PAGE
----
Professor Ikuhara’s eyes sparkle as he remarks, “This is exactly opposite to the traditional approach of developing materials based on intuition and trial and error. The rational methods through calculation and observation to artificially control the structure of lattice defects will certainly accelerate future advances in materials science.”
Professor Ikuhara’s lab includes the world’s first ultra-high resolution electron microscope GRAND ARM manufactured by JEOL. Equipped with a cold cathode field emission electron gun in the standard configuration, with a maximum accelerating voltage of 300 kV and incorporating the latest version of JEOL’s own spherical aberration correctors, GRAND ARM is capable of STEM resolution of 45 pm*.
Professor Ikuhara voices his approval.
“Even light elements like hydrogen and lithium can be observed in detail, even when they are in close proximity. We can perhaps even say that the resolution is now sufficient.”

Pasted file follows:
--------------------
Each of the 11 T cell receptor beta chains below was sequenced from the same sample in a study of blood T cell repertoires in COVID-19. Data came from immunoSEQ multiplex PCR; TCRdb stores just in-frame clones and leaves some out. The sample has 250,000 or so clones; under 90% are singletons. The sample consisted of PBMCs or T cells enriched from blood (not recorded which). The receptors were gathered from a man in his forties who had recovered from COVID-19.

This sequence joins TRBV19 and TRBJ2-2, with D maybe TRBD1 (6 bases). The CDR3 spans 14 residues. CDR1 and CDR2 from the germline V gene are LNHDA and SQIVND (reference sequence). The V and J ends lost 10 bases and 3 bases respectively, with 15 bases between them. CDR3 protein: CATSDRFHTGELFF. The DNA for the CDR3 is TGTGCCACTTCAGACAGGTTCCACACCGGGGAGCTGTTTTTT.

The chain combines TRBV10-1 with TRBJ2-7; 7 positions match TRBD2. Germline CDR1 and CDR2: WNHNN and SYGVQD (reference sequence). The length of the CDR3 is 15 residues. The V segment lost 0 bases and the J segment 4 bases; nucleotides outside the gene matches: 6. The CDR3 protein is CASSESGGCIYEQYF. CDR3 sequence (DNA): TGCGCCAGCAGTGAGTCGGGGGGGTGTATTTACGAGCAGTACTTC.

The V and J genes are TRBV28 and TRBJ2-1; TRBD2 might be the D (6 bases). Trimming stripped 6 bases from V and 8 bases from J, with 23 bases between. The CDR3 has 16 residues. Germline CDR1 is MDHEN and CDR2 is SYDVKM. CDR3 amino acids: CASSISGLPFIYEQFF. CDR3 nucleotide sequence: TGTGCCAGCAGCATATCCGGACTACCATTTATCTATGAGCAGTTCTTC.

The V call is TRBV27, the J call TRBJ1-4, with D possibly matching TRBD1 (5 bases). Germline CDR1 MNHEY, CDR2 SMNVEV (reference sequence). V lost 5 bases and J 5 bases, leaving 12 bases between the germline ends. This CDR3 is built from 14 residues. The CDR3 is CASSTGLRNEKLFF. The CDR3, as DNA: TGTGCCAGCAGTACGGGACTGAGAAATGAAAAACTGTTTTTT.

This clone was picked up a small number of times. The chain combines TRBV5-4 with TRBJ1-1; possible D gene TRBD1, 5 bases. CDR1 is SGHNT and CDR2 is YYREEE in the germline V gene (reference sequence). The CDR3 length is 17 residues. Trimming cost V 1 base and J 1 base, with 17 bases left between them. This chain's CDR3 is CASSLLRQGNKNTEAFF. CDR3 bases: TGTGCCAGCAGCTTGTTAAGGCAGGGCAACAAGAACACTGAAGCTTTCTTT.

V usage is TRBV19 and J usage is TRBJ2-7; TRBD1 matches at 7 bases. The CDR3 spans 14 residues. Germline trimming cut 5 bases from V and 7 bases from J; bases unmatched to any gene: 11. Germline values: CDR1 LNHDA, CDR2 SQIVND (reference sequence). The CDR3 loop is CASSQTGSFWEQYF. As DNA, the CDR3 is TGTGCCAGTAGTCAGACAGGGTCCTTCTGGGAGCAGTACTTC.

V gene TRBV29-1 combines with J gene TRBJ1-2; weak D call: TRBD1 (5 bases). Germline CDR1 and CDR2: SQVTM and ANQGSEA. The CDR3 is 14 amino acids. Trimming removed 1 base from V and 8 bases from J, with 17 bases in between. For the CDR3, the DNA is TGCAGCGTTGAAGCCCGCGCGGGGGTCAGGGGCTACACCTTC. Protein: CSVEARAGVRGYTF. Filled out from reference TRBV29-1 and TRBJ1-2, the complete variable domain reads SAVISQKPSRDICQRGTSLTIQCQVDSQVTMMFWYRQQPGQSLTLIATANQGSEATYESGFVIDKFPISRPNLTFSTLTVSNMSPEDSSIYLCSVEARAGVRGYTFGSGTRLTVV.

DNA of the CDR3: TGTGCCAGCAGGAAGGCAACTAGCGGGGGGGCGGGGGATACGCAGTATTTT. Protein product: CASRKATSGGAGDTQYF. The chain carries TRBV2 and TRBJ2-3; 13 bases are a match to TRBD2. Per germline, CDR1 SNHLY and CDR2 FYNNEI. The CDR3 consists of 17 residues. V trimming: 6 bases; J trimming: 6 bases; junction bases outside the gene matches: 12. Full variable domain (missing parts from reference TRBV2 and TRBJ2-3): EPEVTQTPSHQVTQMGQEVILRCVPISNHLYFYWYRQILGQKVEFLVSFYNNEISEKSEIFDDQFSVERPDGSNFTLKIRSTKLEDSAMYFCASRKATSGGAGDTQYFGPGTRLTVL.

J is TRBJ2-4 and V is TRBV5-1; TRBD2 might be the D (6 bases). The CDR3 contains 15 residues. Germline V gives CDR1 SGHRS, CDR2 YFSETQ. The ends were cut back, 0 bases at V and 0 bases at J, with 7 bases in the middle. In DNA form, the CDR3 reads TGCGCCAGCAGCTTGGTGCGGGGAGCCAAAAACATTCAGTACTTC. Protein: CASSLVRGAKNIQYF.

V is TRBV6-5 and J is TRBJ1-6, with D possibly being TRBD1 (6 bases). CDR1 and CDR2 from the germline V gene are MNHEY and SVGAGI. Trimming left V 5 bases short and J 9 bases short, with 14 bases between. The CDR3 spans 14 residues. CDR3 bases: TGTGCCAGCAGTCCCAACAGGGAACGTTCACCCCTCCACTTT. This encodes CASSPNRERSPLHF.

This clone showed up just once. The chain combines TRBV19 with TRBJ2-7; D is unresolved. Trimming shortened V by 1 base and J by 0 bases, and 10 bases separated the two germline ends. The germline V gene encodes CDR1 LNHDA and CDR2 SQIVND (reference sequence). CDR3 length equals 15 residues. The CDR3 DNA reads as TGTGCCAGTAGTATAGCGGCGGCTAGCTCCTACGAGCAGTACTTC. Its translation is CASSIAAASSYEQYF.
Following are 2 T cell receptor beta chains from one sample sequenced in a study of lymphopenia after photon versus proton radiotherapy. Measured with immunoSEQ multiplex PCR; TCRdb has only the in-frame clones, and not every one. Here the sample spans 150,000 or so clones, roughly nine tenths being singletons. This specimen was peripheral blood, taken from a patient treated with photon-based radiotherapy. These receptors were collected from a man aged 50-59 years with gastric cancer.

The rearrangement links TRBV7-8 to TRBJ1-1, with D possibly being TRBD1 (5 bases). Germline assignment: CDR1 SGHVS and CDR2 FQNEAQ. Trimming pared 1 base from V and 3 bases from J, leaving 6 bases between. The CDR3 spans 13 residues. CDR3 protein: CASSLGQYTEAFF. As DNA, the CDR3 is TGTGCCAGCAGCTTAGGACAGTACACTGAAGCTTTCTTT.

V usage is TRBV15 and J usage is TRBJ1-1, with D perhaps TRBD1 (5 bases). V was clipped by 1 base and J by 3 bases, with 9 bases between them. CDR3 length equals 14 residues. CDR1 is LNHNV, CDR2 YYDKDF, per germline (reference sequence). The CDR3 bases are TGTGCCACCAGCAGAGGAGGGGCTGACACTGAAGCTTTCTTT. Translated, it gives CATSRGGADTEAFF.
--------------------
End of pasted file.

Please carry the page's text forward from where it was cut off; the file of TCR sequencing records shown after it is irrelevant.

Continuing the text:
It is possible to observe separately the adjacent oxygen atom columns in the ABF-STEM image
“There are a number of engineers in the electron microscope group at JEOL who have studied materials science. Developing the instruments from the user perspective is what gives rise to the excellent usability.”
Behind this advancement is a more-efficient research and development system achieved through collaboration between industry and academia.
Since 2005, The University of Tokyo and JEOL have been operating a Business-Academia Cooperation Office. There are more than ten JEOL electron microscopes, including the GRAND ARM, installed at University of Tokyo facilities, supporting the research of Institute of Engineering Innovation, School of Engineering, the University of Tokyo. Feedback from the materials scientists who use these instruments is quickly incorporated into product design, contributing to the rapid evolution over the past several years.